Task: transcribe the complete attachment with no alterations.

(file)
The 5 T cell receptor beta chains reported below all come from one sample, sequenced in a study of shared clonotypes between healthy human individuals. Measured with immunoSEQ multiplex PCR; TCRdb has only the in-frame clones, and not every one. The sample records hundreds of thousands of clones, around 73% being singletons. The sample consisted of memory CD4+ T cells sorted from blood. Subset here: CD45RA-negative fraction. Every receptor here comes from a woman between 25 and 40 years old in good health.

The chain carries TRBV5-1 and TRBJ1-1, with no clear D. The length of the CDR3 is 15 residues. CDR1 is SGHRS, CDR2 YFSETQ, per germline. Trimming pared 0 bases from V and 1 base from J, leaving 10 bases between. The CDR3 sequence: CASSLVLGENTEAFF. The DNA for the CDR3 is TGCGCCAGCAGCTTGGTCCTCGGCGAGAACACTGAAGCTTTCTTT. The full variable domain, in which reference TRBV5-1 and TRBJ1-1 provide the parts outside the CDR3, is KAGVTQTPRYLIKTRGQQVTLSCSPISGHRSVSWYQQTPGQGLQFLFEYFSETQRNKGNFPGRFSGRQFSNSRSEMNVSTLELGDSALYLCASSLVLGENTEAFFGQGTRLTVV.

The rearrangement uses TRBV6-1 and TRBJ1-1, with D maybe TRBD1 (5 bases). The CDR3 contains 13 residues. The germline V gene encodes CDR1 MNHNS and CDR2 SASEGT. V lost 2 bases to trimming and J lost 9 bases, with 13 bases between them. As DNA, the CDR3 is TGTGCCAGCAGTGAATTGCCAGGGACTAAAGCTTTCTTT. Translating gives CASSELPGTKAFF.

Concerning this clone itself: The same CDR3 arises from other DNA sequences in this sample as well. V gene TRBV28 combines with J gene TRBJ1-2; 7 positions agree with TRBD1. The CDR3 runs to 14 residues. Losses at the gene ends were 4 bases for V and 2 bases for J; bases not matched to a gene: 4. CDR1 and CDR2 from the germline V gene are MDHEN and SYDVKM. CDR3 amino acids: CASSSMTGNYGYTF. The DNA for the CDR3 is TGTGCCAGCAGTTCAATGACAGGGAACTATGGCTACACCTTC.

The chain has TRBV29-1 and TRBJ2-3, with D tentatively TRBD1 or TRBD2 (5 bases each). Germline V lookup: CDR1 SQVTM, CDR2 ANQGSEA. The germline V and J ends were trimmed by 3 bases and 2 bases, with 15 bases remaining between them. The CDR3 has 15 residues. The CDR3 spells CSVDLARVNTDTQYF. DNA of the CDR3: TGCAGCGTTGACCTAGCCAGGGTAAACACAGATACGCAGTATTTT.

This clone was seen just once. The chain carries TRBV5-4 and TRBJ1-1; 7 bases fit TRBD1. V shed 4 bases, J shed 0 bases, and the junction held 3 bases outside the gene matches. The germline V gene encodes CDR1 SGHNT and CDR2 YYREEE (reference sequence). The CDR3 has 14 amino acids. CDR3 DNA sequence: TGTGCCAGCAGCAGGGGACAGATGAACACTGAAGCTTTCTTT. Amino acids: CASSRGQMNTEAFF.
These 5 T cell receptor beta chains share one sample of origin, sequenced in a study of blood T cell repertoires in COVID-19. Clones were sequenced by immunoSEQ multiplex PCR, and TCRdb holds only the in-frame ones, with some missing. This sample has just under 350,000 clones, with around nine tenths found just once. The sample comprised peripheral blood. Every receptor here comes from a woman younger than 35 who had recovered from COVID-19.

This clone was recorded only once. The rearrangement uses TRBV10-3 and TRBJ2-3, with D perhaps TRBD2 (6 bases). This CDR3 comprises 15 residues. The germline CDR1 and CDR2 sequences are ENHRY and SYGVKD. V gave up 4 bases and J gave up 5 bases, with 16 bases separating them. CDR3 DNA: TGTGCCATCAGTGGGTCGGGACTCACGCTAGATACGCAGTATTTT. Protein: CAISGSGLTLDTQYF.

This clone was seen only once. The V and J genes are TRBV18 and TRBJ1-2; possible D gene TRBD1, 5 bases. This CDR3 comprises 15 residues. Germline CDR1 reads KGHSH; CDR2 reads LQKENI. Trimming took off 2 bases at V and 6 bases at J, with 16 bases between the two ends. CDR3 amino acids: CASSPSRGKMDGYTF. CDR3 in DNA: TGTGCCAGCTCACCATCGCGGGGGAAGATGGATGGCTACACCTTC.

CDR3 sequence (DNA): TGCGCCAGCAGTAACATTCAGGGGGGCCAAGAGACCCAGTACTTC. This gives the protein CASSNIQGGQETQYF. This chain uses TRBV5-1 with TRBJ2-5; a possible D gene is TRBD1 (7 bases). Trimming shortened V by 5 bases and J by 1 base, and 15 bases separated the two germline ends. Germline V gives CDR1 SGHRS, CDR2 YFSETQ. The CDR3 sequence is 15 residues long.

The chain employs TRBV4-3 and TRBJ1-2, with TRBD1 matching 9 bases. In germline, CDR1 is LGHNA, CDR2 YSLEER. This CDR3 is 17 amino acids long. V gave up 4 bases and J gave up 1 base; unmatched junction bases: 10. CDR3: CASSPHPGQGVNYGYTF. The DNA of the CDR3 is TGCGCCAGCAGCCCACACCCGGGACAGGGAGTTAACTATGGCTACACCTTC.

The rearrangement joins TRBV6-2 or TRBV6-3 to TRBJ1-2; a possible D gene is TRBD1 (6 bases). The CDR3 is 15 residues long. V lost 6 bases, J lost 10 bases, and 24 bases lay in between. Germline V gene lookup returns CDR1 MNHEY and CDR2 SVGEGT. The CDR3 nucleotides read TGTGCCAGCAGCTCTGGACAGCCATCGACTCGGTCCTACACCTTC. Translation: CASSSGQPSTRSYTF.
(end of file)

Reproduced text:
The 5 T cell receptor beta chains reported below all come from one sample, sequenced in a study of shared clonotypes between healthy human individuals. Measured with immunoSEQ multiplex PCR; TCRdb has only the in-frame clones, and not every one. The sample records hundreds of thousands of clones, around 73% being singletons. The sample consisted of memory CD4+ T cells sorted from blood. Subset here: CD45RA-negative fraction. Every receptor here comes from a woman between 25 and 40 years old in good health.

The chain carries TRBV5-1 and TRBJ1-1, with no clear D. The length of the CDR3 is 15 residues. CDR1 is SGHRS, CDR2 YFSETQ, per germline. Trimming pared 0 bases from V and 1 base from J, leaving 10 bases between. The CDR3 sequence: CASSLVLGENTEAFF. The DNA for the CDR3 is TGCGCCAGCAGCTTGGTCCTCGGCGAGAACACTGAAGCTTTCTTT. The full variable domain, in which reference TRBV5-1 and TRBJ1-1 provide the parts outside the CDR3, is KAGVTQTPRYLIKTRGQQVTLSCSPISGHRSVSWYQQTPGQGLQFLFEYFSETQRNKGNFPGRFSGRQFSNSRSEMNVSTLELGDSALYLCASSLVLGENTEAFFGQGTRLTVV.

The rearrangement uses TRBV6-1 and TRBJ1-1, with D maybe TRBD1 (5 bases). The CDR3 contains 13 residues. The germline V gene encodes CDR1 MNHNS and CDR2 SASEGT. V lost 2 bases to trimming and J lost 9 bases, with 13 bases between them. As DNA, the CDR3 is TGTGCCAGCAGTGAATTGCCAGGGACTAAAGCTTTCTTT. Translating gives CASSELPGTKAFF.

Concerning this clone itself: The same CDR3 arises from other DNA sequences in this sample as well. V gene TRBV28 combines with J gene TRBJ1-2; 7 positions agree with TRBD1. The CDR3 runs to 14 residues. Losses at the gene ends were 4 bases for V and 2 bases for J; bases not matched to a gene: 4. CDR1 and CDR2 from the germline V gene are MDHEN and SYDVKM. CDR3 amino acids: CASSSMTGNYGYTF. The DNA for the CDR3 is TGTGCCAGCAGTTCAATGACAGGGAACTATGGCTACACCTTC.

The chain has TRBV29-1 and TRBJ2-3, with D tentatively TRBD1 or TRBD2 (5 bases each). Germline V lookup: CDR1 SQVTM, CDR2 ANQGSEA. The germline V and J ends were trimmed by 3 bases and 2 bases, with 15 bases remaining between them. The CDR3 has 15 residues. The CDR3 spells CSVDLARVNTDTQYF. DNA of the CDR3: TGCAGCGTTGACCTAGCCAGGGTAAACACAGATACGCAGTATTTT.

This clone was seen just once. The chain carries TRBV5-4 and TRBJ1-1; 7 bases fit TRBD1. V shed 4 bases, J shed 0 bases, and the junction held 3 bases outside the gene matches. The germline V gene encodes CDR1 SGHNT and CDR2 YYREEE (reference sequence). The CDR3 has 14 amino acids. CDR3 DNA sequence: TGTGCCAGCAGCAGGGGACAGATGAACACTGAAGCTTTCTTT. Amino acids: CASSRGQMNTEAFF.
These 5 T cell receptor beta chains share one sample of origin, sequenced in a study of blood T cell repertoires in COVID-19. Clones were sequenced by immunoSEQ multiplex PCR, and TCRdb holds only the in-frame ones, with some missing. This sample has just under 350,000 clones, with around nine tenths found just once. The sample comprised peripheral blood. Every receptor here comes from a woman younger than 35 who had recovered from COVID-19.

This clone was recorded only once. The rearrangement uses TRBV10-3 and TRBJ2-3, with D perhaps TRBD2 (6 bases). This CDR3 comprises 15 residues. The germline CDR1 and CDR2 sequences are ENHRY and SYGVKD. V gave up 4 bases and J gave up 5 bases, with 16 bases separating them. CDR3 DNA: TGTGCCATCAGTGGGTCGGGACTCACGCTAGATACGCAGTATTTT. Protein: CAISGSGLTLDTQYF.

This clone was seen only once. The V and J genes are TRBV18 and TRBJ1-2; possible D gene TRBD1, 5 bases. This CDR3 comprises 15 residues. Germline CDR1 reads KGHSH; CDR2 reads LQKENI. Trimming took off 2 bases at V and 6 bases at J, with 16 bases between the two ends. CDR3 amino acids: CASSPSRGKMDGYTF. CDR3 in DNA: TGTGCCAGCTCACCATCGCGGGGGAAGATGGATGGCTACACCTTC.

CDR3 sequence (DNA): TGCGCCAGCAGTAACATTCAGGGGGGCCAAGAGACCCAGTACTTC. This gives the protein CASSNIQGGQETQYF. This chain uses TRBV5-1 with TRBJ2-5; a possible D gene is TRBD1 (7 bases). Trimming shortened V by 5 bases and J by 1 base, and 15 bases separated the two germline ends. Germline V gives CDR1 SGHRS, CDR2 YFSETQ. The CDR3 sequence is 15 residues long.

The chain employs TRBV4-3 and TRBJ1-2, with TRBD1 matching 9 bases. In germline, CDR1 is LGHNA, CDR2 YSLEER. This CDR3 is 17 amino acids long. V gave up 4 bases and J gave up 1 base; unmatched junction bases: 10. CDR3: CASSPHPGQGVNYGYTF. The DNA of the CDR3 is TGCGCCAGCAGCCCACACCCGGGACAGGGAGTTAACTATGGCTACACCTTC.

The rearrangement joins TRBV6-2 or TRBV6-3 to TRBJ1-2; a possible D gene is TRBD1 (6 bases). The CDR3 is 15 residues long. V lost 6 bases, J lost 10 bases, and 24 bases lay in between. Germline V gene lookup returns CDR1 MNHEY and CDR2 SVGEGT. The CDR3 nucleotides read TGTGCCAGCAGCTCTGGACAGCCATCGACTCGGTCCTACACCTTC. Translation: CASSSGQPSTRSYTF.